The disconnect between the money attitudes of spouses is a very common problem in personal finance. Our upbringing, our childhood experiences, our attitude towards hoarding and giving, and our sense of security about the future, among other things, determine our attitude towards money and our orientation when it comes to making financial decisions. It is very likely that the husband and the wife do not agree on spending, saving and investing. There are no simple ways to resolve these conflicts. It takes several years of negotiation, understanding, experiences, and outcomes before joint decisions are made easily by a household. Women like my friend, who don't contribute to the income of the household are further constrained because they are back footed, or because they are not interested in getting involved in finance and investments.
The confidence among women to make the decisions to spend and save for the household, does not translate into making actual investment decisions. My friend thinks that she should now pursue an interest that will keep her engaged and involved with the outside world, while also helping her develop meaningful relationships outside her home. She finds this to be a difficult, given her limited network of relationships, somewhat outdated skills and tentativeness with technology. Overcoming the barriers of inadequacy that she feels about her capabilities has taken her much longer, but she is working at it.
The fastpaced modern world of work and network can bewilder someone who has been out of work for over 20 years. Without the helpful groups of peers, colleagues and clients, how far could those of us who have been fortunate enough to continue to work go? In personal finance, we emphasise the fundamental linkages between earning, saving, investing and owning assets. When women have given up all the other roles, asset ownership alone does not provide the fulfilment and satisfaction that they seek.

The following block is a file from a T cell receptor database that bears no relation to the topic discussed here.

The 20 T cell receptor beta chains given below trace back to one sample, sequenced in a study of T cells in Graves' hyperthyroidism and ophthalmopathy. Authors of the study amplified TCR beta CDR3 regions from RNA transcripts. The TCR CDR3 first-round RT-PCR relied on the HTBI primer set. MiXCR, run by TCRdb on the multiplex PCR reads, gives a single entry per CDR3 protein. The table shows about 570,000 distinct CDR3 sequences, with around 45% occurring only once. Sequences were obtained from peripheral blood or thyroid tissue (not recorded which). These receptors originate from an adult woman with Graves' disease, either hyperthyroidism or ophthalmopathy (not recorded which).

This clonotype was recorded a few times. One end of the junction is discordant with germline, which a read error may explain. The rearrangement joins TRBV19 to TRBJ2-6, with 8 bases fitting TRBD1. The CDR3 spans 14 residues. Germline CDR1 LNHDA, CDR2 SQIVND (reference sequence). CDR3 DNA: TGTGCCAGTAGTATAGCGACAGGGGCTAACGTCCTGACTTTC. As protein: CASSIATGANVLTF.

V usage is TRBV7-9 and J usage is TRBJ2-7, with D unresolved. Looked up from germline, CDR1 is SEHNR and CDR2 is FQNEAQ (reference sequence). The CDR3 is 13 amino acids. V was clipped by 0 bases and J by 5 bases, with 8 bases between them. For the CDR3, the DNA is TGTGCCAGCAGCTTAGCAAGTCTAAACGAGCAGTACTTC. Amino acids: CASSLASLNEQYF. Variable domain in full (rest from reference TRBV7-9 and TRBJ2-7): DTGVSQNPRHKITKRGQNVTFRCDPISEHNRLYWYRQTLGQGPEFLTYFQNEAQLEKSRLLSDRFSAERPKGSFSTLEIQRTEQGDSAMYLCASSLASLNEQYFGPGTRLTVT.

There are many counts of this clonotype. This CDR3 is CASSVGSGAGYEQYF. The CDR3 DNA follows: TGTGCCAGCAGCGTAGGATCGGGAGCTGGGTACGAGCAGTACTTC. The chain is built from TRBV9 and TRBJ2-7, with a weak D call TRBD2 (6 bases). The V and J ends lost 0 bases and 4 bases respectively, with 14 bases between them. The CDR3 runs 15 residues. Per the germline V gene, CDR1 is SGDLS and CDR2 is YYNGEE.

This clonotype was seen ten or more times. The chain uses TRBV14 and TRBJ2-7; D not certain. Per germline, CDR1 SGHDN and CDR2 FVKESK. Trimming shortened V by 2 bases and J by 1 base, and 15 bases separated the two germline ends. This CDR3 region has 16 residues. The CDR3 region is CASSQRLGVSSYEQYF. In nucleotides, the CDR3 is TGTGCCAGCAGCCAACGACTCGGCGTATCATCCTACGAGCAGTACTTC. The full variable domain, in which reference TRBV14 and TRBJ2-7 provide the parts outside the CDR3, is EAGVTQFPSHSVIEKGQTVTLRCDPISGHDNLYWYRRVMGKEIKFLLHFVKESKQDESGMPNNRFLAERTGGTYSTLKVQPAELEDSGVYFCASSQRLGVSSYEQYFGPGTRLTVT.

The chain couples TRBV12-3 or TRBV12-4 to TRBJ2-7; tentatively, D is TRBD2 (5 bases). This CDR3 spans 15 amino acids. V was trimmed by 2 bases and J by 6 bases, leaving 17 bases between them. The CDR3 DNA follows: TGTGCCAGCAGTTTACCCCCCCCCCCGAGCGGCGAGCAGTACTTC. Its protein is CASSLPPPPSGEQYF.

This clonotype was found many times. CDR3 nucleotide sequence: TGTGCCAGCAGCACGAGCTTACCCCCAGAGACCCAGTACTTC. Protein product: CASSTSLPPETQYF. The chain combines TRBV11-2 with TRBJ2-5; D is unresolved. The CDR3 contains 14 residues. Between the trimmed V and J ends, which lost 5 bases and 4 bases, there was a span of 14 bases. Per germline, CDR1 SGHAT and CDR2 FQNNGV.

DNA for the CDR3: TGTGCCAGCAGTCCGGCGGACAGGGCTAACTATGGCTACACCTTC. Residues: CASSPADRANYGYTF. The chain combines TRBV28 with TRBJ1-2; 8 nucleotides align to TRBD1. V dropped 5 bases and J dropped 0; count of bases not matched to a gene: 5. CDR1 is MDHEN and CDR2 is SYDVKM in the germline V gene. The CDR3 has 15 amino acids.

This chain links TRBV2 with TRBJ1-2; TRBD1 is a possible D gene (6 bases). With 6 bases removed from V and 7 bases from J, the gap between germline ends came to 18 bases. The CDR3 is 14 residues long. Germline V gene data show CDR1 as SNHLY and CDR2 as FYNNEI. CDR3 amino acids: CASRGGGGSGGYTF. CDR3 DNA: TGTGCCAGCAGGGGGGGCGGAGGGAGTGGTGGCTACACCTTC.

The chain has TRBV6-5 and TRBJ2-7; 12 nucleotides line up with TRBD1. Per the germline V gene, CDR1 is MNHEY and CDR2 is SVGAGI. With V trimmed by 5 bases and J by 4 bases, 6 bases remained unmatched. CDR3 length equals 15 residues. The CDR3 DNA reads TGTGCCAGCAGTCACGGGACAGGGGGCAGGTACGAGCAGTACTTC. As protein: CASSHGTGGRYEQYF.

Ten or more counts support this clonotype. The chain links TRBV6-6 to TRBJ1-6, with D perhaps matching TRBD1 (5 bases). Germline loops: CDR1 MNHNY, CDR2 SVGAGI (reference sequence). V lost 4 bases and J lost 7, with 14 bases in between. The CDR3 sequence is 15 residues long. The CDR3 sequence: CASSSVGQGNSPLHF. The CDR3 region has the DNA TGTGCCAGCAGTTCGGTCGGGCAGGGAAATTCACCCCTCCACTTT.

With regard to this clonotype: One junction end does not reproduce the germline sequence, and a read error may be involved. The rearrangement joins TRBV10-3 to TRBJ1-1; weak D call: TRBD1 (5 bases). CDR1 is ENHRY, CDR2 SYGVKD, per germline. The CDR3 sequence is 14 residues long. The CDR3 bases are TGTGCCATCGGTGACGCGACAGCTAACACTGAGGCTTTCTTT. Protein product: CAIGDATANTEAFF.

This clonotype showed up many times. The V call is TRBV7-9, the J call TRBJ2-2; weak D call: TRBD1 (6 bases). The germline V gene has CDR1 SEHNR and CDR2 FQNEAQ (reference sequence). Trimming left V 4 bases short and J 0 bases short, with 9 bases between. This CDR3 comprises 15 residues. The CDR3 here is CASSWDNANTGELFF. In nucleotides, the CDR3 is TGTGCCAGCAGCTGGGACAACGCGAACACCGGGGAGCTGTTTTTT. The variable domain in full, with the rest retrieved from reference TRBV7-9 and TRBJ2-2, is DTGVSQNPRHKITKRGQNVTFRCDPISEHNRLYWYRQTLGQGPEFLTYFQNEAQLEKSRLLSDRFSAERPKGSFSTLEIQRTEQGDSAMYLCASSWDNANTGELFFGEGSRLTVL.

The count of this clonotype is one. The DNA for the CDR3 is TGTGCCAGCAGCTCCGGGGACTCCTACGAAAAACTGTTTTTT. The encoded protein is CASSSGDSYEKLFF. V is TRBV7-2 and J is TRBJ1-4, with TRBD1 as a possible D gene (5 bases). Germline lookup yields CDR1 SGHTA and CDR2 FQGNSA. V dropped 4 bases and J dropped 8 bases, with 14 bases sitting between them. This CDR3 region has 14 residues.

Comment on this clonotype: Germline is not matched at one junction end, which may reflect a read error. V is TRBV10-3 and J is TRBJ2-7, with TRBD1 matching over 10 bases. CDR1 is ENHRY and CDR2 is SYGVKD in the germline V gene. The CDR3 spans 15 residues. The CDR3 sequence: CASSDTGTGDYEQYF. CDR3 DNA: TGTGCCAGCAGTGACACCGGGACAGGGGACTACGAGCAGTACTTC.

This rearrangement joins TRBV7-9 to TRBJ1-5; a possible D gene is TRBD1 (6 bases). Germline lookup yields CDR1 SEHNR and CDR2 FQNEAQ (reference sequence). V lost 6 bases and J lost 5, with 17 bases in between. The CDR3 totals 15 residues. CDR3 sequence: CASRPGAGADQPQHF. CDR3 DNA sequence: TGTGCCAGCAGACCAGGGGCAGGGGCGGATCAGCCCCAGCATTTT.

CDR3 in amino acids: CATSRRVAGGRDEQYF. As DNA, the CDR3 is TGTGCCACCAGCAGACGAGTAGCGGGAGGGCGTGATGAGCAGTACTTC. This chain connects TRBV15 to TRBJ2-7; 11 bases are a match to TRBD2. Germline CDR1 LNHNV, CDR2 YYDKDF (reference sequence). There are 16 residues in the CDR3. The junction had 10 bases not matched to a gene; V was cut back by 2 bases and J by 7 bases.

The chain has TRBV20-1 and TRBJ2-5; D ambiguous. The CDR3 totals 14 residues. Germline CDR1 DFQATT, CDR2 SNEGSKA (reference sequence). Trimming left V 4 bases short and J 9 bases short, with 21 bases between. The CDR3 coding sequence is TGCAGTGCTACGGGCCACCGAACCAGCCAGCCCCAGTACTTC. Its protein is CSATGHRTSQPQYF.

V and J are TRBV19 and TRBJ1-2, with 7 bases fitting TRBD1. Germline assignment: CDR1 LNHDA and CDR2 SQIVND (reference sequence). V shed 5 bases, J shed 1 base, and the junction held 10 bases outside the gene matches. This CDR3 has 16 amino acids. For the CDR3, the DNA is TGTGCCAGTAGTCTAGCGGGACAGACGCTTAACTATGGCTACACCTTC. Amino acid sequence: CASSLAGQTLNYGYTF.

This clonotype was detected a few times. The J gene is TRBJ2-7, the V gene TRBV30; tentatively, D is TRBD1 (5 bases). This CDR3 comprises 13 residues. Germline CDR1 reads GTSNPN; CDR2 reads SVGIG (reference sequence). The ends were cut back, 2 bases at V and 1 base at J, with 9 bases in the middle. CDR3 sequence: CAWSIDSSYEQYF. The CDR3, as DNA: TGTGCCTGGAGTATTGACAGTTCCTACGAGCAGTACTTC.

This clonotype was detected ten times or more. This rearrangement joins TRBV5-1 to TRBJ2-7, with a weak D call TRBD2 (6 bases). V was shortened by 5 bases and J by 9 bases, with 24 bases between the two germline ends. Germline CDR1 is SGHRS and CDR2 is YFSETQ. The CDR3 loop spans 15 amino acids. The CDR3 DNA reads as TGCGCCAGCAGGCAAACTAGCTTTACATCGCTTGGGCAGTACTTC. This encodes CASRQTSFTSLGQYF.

While some have taken up volunteering and socially relevant jobs, there are many like my friend, who are keen to erase dominant sense of regret that they feel about their lives. They want to make a fresh start and find something worthwhile to pursue that provides them with a sense of success and achievement.
I tell my friend about several women who have taken on various entrepreneurial ventures in food, event management, fashion, and the like. She remains worried and tentative, hoping to find mentors who will guide her along. Simplistic ideas like paying the woman who chooses to remain a homemaker do not even scratch the surface of the issues these women face. It is easy to brush it all aside as psychological complexes or insecurities.
Many women do not delve into these issues, seeking happiness within the familiar context of their households. But for those like my friend, the question the potentially capable and competent woman returning to the economic mainstream of earnings and finance, is critical. It is the existential debate about what could have been, and we cannot fault women who want their worth to be measured by the money they earn themselves.
(The author is Chairperson, Centre for Investment Education and Learning.) This article appeared in Economic Times dated May 08, 2017, 06.30 AM IST